Get the latest updates as we post them — right on your browser

. Last Updated: 07/27/2016

Jews Herald Hanukkah, Support for Community

As Hanukkah, or the Festival of Lights, began Friday evening, many of Moscow's Jews found much to celebrate.

"We are finally succeeding in building a community in Moscow," said Berel Lazar, a rabbi at the synagogue at Maryina Roshcha, one of three in Moscow. "The candle gives life and light. Living alone is living in darkness. When you are a part of a community, you are never alone."

Lazar and his synagogue have faced hard times. In August a bomb blast damaged the new building, which replaced one that had been burned down in 1993.

Yevgenia Myslinskaya said she planned to celebrate Hanukkah "in the proper fashion."

She was proud of the Marina Roshcha synagogue: "We have a school, a youth club and a business club," she said. "People of all ages can get involved. Everyone is welcome to learn about their religious roots. More and more people are interested," she said.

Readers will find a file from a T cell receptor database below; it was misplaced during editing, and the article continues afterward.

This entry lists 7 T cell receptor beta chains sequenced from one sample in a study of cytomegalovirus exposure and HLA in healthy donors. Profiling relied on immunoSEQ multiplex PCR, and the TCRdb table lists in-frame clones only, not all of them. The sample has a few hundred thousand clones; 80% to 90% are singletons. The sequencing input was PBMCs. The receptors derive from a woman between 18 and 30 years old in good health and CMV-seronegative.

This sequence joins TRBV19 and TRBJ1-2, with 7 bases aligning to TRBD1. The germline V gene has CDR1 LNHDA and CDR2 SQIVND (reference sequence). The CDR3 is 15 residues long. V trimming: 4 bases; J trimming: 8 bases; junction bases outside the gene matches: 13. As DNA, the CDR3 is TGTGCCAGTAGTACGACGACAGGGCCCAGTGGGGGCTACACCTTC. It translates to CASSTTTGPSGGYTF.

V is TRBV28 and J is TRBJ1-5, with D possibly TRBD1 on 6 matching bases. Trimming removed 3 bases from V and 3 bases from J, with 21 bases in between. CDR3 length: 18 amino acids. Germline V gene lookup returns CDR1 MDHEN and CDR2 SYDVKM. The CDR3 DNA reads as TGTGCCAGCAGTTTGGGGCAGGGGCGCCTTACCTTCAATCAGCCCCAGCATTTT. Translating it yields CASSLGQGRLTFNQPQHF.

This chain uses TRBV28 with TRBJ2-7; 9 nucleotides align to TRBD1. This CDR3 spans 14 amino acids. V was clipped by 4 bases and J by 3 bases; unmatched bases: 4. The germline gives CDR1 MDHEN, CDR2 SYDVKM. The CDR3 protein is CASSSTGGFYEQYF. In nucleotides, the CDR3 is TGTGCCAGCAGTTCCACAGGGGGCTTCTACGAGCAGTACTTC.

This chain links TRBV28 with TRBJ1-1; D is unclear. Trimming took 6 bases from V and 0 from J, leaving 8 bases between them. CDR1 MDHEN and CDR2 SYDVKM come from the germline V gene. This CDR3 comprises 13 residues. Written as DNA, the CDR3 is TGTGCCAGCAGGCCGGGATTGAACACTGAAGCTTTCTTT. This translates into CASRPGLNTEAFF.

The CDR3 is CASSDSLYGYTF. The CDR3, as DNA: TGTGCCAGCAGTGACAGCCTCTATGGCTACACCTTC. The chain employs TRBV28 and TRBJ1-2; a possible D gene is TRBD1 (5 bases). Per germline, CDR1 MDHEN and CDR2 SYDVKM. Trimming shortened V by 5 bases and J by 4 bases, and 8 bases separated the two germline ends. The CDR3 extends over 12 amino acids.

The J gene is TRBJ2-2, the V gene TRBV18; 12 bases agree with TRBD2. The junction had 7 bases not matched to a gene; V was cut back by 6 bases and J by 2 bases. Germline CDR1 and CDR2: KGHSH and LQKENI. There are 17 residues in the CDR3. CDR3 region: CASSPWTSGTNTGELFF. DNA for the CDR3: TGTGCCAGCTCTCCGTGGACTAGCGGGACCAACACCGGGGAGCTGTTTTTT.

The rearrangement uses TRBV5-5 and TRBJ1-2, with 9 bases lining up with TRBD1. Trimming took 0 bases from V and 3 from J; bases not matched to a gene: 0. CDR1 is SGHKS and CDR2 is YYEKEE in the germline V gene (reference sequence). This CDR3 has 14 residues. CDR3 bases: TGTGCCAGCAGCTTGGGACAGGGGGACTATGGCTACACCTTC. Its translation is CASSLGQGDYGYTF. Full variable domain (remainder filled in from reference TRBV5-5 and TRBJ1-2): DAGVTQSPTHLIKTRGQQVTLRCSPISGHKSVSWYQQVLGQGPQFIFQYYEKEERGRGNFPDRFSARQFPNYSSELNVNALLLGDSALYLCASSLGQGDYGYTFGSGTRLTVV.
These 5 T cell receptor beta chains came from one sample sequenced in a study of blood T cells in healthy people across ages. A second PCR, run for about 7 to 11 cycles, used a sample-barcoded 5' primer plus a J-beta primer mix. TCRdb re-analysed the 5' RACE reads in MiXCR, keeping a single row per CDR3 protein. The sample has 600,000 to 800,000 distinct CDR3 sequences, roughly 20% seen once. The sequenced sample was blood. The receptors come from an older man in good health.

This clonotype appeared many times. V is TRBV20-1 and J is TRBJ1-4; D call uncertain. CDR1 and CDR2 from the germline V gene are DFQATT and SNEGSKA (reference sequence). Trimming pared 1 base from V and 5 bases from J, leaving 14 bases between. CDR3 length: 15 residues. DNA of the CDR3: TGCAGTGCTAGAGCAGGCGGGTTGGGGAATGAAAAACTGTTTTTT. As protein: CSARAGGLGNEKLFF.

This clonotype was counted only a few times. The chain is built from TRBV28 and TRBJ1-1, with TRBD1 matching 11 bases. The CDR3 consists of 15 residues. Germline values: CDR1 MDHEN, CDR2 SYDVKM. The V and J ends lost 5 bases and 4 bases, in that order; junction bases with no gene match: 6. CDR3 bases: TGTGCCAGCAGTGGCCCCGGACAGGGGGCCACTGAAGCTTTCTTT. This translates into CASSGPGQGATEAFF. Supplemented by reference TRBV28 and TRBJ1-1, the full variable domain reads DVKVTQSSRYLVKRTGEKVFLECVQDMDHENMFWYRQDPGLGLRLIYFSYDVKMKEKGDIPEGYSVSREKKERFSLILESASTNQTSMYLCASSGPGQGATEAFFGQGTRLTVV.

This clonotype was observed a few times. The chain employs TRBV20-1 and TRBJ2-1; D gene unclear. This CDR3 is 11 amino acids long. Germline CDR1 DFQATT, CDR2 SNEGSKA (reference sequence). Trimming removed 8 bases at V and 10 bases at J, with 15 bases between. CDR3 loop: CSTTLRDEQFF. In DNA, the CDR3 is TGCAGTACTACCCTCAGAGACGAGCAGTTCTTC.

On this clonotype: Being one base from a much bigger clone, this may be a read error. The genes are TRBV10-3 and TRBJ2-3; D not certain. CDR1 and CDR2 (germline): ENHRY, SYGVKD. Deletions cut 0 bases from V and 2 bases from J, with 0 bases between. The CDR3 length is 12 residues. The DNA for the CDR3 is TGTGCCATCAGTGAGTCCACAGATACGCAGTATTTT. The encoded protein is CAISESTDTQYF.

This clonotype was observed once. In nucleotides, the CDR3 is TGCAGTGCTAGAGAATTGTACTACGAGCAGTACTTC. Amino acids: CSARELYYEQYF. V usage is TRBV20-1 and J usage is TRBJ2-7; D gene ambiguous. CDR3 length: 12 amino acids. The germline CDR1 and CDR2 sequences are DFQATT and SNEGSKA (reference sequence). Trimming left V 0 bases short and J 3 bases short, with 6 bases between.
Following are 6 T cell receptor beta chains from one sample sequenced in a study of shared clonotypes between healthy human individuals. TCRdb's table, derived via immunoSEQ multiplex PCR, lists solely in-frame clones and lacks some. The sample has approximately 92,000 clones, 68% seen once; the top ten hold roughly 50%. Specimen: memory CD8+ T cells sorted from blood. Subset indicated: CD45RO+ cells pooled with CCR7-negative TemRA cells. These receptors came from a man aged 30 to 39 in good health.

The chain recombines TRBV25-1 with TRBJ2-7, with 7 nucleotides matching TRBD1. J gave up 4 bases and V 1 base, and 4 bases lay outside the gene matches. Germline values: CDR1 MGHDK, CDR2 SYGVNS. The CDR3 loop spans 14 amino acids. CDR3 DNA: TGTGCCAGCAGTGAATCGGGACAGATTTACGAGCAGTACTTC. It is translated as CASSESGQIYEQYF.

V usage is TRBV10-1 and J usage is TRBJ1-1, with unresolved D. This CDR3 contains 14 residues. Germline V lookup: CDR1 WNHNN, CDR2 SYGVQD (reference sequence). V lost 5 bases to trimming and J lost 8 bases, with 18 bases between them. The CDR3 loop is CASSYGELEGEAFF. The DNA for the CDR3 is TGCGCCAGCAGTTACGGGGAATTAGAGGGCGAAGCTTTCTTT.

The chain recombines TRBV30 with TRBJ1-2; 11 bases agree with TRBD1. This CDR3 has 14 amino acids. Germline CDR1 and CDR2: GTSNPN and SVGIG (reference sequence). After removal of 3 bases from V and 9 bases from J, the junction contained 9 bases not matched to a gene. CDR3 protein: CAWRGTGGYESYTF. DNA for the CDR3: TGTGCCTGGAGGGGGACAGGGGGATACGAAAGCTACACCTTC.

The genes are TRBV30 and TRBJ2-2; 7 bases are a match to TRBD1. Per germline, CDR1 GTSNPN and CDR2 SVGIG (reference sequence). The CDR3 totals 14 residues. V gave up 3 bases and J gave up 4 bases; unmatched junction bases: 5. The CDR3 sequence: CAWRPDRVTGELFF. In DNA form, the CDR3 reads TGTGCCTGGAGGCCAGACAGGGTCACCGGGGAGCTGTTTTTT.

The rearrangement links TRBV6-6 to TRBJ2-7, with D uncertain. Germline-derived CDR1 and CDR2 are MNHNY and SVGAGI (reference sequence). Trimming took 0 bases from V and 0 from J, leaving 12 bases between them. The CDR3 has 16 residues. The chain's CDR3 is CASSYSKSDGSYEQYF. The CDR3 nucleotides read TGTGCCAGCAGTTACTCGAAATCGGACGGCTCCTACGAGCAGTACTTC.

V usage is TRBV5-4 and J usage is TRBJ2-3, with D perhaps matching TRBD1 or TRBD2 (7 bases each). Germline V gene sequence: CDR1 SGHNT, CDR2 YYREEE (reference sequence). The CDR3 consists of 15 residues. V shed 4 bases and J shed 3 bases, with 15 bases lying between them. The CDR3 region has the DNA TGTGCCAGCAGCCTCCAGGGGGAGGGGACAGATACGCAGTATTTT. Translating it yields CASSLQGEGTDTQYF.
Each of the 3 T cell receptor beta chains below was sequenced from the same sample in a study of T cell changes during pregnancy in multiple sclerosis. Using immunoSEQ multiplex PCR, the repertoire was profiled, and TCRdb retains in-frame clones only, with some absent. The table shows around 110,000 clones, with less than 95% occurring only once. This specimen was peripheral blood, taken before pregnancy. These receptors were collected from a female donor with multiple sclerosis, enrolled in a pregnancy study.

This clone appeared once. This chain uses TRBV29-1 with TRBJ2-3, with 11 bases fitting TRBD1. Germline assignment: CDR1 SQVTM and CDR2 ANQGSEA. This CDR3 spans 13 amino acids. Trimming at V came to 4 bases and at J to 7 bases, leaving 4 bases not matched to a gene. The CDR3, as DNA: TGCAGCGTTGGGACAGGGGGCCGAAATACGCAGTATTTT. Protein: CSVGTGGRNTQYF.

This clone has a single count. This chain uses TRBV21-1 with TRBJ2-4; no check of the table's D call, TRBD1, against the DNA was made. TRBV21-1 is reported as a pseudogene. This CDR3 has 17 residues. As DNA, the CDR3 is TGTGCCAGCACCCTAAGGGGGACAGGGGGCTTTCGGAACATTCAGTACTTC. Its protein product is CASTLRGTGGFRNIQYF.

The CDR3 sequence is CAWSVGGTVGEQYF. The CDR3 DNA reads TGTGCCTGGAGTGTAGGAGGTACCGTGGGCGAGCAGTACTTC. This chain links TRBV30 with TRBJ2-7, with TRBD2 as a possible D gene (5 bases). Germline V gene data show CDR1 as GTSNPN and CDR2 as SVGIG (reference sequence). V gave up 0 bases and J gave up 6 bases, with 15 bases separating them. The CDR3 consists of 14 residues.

Many Jews who emigrated in the 1980s are now returning to Russia. "I grew up as a Soviet child," said Irina Pikman, a "repatriate" who returned to Russia to work for a Western company, "I knew nothing about being a Jew. It's great that Jewish kids in Russia today can learn about their religious tradition."

When Prime Minister Viktor Chernomyrdin broke ground for the foundation of a new synagogue on Poklonnaya Gora in October, his act was hailed by Jewish leaders as a break with a long tradition of official support for anti-Semitism.

On Thursday, at the public lighting of the Menorah on Pushkin Square attended by thousands of people, a city official followed his lead. First Deputy Mayor Vladimir Resin, the first city official to take part in a Jewish holiday, spoke about the victory of light over darkness, of acceptance over hatred.